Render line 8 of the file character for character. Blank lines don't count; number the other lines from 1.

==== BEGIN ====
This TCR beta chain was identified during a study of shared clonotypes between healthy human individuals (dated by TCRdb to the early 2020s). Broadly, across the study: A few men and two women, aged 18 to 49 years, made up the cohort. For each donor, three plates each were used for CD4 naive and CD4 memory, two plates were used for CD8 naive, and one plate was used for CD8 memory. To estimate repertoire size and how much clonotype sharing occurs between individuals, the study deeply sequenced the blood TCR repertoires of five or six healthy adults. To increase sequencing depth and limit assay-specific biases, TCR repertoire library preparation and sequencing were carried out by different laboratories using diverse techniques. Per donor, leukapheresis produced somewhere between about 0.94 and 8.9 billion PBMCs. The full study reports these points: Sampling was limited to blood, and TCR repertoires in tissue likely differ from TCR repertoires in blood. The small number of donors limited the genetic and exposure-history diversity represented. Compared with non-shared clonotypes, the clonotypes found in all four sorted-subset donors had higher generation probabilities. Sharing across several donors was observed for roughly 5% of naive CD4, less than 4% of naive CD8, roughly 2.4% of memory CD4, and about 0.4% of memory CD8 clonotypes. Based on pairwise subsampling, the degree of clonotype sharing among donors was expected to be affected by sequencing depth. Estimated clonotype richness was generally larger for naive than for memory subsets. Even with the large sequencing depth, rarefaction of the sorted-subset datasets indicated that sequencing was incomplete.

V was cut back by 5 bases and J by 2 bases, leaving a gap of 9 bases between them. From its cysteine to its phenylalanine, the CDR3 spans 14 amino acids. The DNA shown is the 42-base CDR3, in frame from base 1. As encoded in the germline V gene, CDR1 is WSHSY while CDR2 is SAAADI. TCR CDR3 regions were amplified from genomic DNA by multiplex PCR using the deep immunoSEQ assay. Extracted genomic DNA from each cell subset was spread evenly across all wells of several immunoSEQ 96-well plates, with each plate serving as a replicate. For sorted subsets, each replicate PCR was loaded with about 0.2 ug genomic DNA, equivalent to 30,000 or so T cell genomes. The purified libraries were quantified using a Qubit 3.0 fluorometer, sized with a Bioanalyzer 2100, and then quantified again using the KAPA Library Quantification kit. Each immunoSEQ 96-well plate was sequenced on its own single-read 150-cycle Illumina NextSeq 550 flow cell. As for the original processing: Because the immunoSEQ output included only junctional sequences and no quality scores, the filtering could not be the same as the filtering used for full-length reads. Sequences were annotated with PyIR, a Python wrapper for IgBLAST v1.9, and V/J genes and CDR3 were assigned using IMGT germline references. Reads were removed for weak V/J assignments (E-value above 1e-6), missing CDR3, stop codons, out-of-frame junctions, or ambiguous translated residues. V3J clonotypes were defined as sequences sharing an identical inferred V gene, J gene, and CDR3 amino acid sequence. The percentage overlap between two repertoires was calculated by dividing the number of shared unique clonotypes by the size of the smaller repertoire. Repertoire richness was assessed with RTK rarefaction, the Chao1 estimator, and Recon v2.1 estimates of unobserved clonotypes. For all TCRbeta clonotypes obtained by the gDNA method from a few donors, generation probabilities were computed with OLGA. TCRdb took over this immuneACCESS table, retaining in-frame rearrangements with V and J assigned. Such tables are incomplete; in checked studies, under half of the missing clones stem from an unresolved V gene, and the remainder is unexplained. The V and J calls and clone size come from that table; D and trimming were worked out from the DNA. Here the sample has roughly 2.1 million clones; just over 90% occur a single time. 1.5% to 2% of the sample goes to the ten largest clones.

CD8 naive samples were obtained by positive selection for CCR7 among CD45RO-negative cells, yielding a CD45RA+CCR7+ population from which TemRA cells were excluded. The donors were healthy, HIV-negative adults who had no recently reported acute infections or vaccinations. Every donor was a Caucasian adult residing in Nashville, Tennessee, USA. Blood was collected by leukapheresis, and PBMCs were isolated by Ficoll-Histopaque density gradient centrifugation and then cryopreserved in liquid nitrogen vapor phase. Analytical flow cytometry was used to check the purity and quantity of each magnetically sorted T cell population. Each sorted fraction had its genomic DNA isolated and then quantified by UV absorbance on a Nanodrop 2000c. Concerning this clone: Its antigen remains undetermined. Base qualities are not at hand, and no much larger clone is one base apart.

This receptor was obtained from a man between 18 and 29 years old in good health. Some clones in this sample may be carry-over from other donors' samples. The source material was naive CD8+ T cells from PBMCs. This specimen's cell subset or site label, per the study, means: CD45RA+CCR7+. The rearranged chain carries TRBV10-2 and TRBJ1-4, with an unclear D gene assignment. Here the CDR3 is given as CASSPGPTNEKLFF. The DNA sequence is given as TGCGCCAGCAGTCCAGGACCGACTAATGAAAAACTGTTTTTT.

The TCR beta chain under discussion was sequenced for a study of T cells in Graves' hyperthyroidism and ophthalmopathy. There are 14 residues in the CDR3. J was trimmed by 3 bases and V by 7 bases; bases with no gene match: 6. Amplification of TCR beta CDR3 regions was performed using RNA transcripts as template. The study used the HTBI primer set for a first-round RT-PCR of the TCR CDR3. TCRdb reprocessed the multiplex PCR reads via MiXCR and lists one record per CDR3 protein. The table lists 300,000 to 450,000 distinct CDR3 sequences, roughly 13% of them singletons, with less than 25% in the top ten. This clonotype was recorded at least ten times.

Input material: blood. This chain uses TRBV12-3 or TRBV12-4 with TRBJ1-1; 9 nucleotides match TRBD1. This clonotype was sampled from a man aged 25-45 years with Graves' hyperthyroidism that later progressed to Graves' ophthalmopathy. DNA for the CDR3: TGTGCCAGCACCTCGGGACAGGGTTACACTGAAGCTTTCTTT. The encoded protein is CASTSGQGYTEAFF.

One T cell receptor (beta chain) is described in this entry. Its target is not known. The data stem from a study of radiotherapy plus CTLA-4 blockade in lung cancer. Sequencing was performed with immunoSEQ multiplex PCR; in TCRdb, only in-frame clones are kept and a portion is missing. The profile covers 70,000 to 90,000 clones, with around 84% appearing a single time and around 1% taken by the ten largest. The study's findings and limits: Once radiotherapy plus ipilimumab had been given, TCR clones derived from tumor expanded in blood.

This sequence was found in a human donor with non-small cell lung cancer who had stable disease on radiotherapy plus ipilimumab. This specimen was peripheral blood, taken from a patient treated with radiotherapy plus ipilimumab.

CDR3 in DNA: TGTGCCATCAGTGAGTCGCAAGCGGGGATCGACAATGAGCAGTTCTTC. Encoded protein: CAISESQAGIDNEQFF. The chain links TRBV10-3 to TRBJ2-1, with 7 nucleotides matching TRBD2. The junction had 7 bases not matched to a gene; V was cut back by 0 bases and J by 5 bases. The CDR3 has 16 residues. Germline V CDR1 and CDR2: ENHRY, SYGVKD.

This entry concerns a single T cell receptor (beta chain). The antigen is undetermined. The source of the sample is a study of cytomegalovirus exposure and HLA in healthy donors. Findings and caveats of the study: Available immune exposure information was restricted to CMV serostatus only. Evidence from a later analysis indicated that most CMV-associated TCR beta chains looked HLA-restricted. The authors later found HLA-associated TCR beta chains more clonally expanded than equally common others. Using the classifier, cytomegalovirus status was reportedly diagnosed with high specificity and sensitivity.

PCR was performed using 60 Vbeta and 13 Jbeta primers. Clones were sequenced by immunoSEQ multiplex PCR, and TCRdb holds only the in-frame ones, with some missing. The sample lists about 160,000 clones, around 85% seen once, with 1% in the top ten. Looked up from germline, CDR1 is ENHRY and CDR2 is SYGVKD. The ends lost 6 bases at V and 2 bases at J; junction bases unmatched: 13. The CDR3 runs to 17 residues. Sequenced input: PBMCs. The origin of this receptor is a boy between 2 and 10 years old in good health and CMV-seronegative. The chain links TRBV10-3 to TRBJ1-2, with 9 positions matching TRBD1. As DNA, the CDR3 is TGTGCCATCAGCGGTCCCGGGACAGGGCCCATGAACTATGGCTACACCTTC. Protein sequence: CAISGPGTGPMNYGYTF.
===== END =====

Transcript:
This sequence was found in a human donor with non-small cell lung cancer who had stable disease on radiotherapy plus ipilimumab. This specimen was peripheral blood, taken from a patient treated with radiotherapy plus ipilimumab.